Polyurethane-based engine covers protects pedestrians

People traveling on foot in traffic apparently live dangerously. According to the European Commission, about one-fifth of all traffic fatalities in Europe involve pedestrians. Apart from passenger protection, auto manufacturers therefore are also taking a closer look at pedestrian safety. 

The Volvo Car Corp. is a leader in the field, using a combination of Bayer MaterialScience (Leverkusen, Germany) materials to manufacture the engine covers, or hoods as the company refers to them, of its four cylinder diesel engines. Two special polyurethane systems provide for a soft "landing" in the event of impact with the hood: the resulting engine hood is elastic, acting as a crumple zone to reduce the effects of impact. The automaker also takes other measures to ensure pedestrian protection.

Volvo Car was in search of an all-around material that offers greater safety for pedestrians, dampens engine noise and can be efficiently processed. The Bayer MaterialScience Oldenburg systems house accepted the challenge: in close cooperation with Czech parts manufacturer Promens Zlin (Zlin, Czech Republic) and Volvo Car, it developed a material solution specifically for this application based on a combination of new grades of its Baytec and Bayfit polyurethane systems. 

The three partners cooperated throughout the entire development process, from selecting the raw materials and formulating the products, all the way to optimizing the reaction injection molding (RIM) manufacturing process. In production, the spray elastomer Baytec enters the mold first. It is responsible later on for the desired stability and smooth surface of the parts. The foam system Bayfit is then added to the same mold. Its job is to effectively dampen engine noise. The sandwich structure of these two materials is elastic and represents a great advancement in pedestrian protection. With it, Volvo Car has reportedly set new standards in safety, quality and comfort.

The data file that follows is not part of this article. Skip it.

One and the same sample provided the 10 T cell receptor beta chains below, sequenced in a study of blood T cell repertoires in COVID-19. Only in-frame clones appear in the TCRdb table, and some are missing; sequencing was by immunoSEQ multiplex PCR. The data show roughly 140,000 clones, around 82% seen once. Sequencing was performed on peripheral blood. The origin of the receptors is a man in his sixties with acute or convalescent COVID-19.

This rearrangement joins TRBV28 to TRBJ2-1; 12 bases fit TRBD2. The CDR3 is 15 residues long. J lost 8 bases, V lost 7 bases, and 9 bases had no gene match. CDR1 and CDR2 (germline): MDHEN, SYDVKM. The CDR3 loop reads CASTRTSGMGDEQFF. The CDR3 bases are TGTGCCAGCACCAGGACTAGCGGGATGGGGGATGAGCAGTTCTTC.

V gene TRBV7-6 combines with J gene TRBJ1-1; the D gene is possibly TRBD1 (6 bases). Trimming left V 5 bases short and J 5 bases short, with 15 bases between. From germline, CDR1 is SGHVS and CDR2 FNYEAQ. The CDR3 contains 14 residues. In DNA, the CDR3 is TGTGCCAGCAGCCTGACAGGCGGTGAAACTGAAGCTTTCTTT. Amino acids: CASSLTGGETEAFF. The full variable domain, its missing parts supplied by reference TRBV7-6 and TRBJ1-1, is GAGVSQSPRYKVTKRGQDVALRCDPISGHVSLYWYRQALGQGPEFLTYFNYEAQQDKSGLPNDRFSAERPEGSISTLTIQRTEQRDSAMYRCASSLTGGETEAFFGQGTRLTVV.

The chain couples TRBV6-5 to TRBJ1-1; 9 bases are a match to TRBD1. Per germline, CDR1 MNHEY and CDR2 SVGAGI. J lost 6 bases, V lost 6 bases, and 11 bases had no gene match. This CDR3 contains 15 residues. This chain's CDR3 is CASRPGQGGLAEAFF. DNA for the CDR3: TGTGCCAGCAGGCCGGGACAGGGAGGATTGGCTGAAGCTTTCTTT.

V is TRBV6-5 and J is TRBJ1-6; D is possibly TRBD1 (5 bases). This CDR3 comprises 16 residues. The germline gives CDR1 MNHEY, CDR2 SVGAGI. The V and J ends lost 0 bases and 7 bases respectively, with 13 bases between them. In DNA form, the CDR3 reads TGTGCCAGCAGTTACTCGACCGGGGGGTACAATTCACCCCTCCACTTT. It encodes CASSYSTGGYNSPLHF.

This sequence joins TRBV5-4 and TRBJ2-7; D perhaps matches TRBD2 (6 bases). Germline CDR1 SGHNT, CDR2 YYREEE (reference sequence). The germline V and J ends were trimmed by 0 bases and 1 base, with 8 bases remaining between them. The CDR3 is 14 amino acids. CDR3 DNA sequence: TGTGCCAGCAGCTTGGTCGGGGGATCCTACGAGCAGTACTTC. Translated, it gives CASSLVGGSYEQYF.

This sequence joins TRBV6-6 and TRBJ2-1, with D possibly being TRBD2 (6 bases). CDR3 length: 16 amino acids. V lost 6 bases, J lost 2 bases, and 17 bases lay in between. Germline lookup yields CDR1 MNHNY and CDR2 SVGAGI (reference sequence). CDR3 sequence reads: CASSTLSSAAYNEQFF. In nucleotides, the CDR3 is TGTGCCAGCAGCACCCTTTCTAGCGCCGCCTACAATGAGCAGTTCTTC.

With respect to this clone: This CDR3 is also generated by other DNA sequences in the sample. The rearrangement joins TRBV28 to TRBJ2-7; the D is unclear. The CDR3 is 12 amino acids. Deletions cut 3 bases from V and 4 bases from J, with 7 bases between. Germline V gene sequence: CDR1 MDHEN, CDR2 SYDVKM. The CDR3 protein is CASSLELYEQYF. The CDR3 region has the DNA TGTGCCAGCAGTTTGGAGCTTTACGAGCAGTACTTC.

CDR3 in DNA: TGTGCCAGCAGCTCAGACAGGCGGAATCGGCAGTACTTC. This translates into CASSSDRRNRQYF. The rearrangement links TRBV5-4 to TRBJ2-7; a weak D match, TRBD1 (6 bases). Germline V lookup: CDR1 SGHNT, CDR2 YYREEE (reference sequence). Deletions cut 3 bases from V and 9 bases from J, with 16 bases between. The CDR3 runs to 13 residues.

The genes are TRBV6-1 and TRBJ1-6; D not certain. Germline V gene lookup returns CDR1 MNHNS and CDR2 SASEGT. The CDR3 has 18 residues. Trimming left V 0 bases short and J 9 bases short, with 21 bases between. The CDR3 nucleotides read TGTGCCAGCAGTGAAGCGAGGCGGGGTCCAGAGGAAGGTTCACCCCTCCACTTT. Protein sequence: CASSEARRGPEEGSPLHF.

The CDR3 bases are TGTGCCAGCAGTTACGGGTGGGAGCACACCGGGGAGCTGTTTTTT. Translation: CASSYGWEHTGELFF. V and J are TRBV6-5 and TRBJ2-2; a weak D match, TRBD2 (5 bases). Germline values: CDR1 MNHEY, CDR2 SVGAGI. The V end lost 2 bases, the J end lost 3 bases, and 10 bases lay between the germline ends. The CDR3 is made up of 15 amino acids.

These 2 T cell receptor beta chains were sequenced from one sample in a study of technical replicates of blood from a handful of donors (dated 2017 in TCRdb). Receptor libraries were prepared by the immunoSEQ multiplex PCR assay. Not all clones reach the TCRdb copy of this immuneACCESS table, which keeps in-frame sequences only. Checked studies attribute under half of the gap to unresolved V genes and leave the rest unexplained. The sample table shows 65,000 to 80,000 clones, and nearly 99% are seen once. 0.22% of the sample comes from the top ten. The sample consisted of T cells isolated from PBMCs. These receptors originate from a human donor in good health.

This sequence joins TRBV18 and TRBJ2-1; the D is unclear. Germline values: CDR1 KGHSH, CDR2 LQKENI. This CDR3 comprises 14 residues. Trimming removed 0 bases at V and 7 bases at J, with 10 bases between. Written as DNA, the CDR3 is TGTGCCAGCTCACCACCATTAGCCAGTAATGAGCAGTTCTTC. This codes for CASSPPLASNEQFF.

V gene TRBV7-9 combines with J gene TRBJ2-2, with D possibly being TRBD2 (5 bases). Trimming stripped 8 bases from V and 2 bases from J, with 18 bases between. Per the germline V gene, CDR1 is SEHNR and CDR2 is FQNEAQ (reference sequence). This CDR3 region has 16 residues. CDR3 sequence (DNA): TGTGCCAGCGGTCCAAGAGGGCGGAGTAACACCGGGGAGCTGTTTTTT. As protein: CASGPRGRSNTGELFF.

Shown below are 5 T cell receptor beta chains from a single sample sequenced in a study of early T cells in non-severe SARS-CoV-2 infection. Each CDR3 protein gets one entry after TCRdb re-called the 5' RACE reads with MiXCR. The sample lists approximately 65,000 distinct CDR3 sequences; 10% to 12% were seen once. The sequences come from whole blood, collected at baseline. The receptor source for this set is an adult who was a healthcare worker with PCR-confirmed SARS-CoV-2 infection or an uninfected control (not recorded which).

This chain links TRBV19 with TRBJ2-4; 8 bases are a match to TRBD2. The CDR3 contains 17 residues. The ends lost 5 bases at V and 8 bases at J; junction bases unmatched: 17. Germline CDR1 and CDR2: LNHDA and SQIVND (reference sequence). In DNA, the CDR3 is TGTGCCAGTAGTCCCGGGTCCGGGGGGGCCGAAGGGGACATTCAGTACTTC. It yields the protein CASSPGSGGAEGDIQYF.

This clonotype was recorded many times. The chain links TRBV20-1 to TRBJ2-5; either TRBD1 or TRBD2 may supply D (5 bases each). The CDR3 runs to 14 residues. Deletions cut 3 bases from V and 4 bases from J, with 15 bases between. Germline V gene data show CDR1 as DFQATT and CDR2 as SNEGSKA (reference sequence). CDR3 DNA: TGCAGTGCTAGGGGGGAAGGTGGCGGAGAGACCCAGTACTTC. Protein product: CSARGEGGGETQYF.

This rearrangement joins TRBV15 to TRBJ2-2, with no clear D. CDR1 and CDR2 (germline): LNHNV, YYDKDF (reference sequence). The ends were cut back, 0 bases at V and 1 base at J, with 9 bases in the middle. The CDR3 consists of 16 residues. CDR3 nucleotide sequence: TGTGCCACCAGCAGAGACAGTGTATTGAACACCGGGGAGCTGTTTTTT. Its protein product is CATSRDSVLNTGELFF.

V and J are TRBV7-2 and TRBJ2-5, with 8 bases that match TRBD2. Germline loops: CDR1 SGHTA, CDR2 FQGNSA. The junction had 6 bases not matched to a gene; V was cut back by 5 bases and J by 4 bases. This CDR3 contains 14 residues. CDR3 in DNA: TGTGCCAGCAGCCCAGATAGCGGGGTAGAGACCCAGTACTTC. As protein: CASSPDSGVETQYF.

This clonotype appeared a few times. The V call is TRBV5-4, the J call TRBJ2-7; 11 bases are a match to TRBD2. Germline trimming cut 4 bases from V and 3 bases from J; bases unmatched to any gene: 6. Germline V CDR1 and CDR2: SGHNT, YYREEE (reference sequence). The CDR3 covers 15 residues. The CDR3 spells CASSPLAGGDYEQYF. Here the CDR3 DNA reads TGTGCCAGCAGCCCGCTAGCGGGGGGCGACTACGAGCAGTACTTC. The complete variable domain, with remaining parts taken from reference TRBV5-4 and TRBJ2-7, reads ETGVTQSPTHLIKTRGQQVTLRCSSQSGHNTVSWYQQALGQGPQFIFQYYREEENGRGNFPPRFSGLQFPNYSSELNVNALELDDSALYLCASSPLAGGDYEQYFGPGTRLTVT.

The engine hoods are manufactured in two basic versions: while the engines in standard vehicles are equipped with a black hood, the hybrid cars have a silver-colored version. Production of the silver-colored parts begins with the application of an in-mold coating. In the same mold, the subsequent processing steps are then carried out as described above.

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